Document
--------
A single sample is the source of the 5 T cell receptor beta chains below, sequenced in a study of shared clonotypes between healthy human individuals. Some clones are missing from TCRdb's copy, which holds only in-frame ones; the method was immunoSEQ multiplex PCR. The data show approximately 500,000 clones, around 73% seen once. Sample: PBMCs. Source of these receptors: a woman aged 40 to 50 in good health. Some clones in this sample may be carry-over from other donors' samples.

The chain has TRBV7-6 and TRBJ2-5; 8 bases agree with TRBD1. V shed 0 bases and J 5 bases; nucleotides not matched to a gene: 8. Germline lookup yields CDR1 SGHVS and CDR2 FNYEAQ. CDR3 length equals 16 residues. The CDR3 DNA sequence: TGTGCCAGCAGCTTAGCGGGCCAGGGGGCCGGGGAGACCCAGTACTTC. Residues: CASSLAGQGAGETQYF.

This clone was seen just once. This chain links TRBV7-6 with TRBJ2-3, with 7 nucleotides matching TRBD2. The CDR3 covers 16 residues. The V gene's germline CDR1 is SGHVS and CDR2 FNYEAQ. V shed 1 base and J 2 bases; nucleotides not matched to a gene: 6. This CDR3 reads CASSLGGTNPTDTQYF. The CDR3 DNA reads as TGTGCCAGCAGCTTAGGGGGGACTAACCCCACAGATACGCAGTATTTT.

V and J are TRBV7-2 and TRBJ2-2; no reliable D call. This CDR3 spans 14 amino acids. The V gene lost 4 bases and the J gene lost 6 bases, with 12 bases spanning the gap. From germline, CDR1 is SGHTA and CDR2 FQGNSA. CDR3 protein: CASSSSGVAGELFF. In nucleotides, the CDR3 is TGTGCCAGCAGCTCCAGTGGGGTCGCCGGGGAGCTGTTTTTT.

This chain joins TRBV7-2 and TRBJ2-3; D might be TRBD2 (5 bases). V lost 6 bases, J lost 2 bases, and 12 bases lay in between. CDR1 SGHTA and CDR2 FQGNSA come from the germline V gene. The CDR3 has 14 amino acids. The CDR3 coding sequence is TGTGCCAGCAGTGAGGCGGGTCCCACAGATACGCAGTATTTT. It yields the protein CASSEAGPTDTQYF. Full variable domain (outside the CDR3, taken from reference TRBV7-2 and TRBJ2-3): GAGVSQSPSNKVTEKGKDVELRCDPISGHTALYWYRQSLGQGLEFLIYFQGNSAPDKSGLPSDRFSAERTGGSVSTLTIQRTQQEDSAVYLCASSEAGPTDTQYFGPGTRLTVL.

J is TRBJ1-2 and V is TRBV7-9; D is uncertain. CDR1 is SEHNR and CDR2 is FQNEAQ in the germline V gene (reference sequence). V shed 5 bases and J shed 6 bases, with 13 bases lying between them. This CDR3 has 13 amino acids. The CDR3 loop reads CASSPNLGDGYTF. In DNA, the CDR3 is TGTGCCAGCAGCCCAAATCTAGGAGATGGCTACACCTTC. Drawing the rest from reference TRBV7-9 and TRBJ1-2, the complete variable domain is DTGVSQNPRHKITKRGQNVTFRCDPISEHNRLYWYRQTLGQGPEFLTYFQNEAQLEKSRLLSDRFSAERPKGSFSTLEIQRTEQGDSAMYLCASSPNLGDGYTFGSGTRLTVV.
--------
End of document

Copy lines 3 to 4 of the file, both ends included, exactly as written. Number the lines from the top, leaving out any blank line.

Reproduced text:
This clone was seen just once. This chain links TRBV7-6 with TRBJ2-3, with 7 nucleotides matching TRBD2. The CDR3 covers 16 residues. The V gene's germline CDR1 is SGHVS and CDR2 FNYEAQ. V shed 1 base and J 2 bases; nucleotides not matched to a gene: 6. This CDR3 reads CASSLGGTNPTDTQYF. The CDR3 DNA reads as TGTGCCAGCAGCTTAGGGGGGACTAACCCCACAGATACGCAGTATTTT.

V and J are TRBV7-2 and TRBJ2-2; no reliable D call. This CDR3 spans 14 amino acids. The V gene lost 4 bases and the J gene lost 6 bases, with 12 bases spanning the gap. From germline, CDR1 is SGHTA and CDR2 FQGNSA. CDR3 protein: CASSSSGVAGELFF. In nucleotides, the CDR3 is TGTGCCAGCAGCTCCAGTGGGGTCGCCGGGGAGCTGTTTTTT.